There’s a lot that we don’t know about the Earth, like how was life on Earth created? But we also don’t know a lot about the makeup of the planet itself, like how old the Earth’s core is. A new study may turn everything we think we know about the Earth’s inner core on its head. Now researchers say the Earth’s core isn’t a solid compressed ball of iron alloy. But, it also isn’t a completely liquid core either. Instead, the new study proposes that the Earth’s inner core is a mushy mixture of elements such as silicon, carbon, oxygen, and hydrogen.
This new paper suggests the Earth’s inner core is a mushy mix of elements
The researchers published the paper in the journal Nature on February 9, and it offers an interesting look into the core of our planet. Initially, scientists believed the Earth’s inner core was composed of a highly compressed ball of solid iron alloy. However, the findings showcased in the paper seem to point towards something different.
First, the researchers note that understanding the Earth’s inner core is difficult for several reasons. Chief among these is the fact that seismological observations have shown a complicated structure that seems to make little sense. One of the currently unresolved problems with understanding the Earth’s core is that it features a low shear-wave velocity that is unmatched by the sound velocities found in iron and iron alloys. This has led the researchers to believe that the core also includes light elements that lend themselves to a superionic state, rather than a solid state. The researchers used computer simulations to try to understand what the core is made of.
“Using ab initio molecular dynamics simulations, we find that hydrogen, oxygen, and carbon in hexagonal close-packed iron transform to a superionic state under the inner core conditions, showing high diffusion coefficients like a liquid,” the paper reads.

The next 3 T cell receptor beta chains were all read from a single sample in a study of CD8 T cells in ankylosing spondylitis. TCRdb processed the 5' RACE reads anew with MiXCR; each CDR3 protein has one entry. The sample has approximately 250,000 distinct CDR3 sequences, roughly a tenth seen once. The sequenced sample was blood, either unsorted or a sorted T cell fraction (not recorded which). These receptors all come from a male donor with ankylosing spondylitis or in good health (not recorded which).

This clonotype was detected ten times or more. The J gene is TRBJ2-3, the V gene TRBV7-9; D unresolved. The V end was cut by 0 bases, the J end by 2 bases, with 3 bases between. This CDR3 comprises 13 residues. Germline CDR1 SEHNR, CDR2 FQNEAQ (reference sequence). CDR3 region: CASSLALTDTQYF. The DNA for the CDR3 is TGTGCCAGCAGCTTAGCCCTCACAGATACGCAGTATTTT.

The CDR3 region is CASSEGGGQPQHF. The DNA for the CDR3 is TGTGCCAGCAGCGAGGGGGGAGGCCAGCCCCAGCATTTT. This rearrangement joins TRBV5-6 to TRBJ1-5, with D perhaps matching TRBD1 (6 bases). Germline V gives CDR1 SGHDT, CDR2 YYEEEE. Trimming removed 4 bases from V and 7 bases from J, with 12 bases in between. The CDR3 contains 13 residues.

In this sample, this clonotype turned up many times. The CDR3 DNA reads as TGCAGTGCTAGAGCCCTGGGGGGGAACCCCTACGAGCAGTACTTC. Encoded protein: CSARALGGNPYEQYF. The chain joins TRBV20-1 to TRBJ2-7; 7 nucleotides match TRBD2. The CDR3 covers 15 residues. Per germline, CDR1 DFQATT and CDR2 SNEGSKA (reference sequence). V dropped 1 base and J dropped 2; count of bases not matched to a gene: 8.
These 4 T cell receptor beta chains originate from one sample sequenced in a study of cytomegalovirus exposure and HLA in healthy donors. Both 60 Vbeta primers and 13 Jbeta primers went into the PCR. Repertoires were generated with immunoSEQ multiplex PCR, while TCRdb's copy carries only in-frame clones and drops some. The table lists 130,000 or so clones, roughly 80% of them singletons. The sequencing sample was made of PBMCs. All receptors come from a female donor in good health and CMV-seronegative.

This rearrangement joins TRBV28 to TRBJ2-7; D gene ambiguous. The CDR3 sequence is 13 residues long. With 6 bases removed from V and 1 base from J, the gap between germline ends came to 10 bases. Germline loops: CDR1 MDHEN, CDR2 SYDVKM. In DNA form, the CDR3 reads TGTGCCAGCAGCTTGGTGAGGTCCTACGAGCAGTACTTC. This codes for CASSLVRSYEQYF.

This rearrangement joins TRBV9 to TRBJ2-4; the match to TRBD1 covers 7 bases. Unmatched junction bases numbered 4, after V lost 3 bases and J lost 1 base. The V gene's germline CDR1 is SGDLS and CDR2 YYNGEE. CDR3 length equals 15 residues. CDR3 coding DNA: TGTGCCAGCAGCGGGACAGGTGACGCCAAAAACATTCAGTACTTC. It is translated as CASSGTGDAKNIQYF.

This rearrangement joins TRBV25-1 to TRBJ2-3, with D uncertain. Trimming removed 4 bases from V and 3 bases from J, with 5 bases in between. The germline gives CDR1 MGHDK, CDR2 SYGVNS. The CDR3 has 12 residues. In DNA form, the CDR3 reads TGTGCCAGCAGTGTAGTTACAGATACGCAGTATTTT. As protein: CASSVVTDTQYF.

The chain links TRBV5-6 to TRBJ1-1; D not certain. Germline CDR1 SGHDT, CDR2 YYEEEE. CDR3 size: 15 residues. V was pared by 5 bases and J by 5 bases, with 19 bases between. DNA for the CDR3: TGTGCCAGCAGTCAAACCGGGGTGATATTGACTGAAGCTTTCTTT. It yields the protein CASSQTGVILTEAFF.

Models and more studies
Another study conducted in 2021 seems to suggest the same thing. In that study, researchers sent seismic waves through the core of the planet. Those waves, called shears, found that the Earth’s inner core isn’t completely solid iron. Instead, it’s more of a mushy substance.
Of course, there’s no real way to tell exactly what the Earth’s inner core is without seeing it for ourselves. Unfortunately, sending a probe that deep into the Earth is impossible. That’s why the researchers focused on computer simulations for their latest study. The results from those simulations showed that the Earth’s inner core may instead consist of hardened iron. This superionic alloy would then allow other elements to slosh around it. Essentially, the core would feature both solid and liquid states, making it even more complicated than we previously imagined.
If these theories prove true, it could help us understand a lot about why the Earth’s core seems to change constantly. The model could shed light on how the planet generates its magnetic field, too. Of course, the scientists will need to prove the model first. And that means waiting for the perfect moment to run more experiments and test their outcomes.
For now, it is interesting at least, to think of the Earth’s inner core sloshing around a latticework of superionic alloy. A constant current of molten liquid moving within our planet.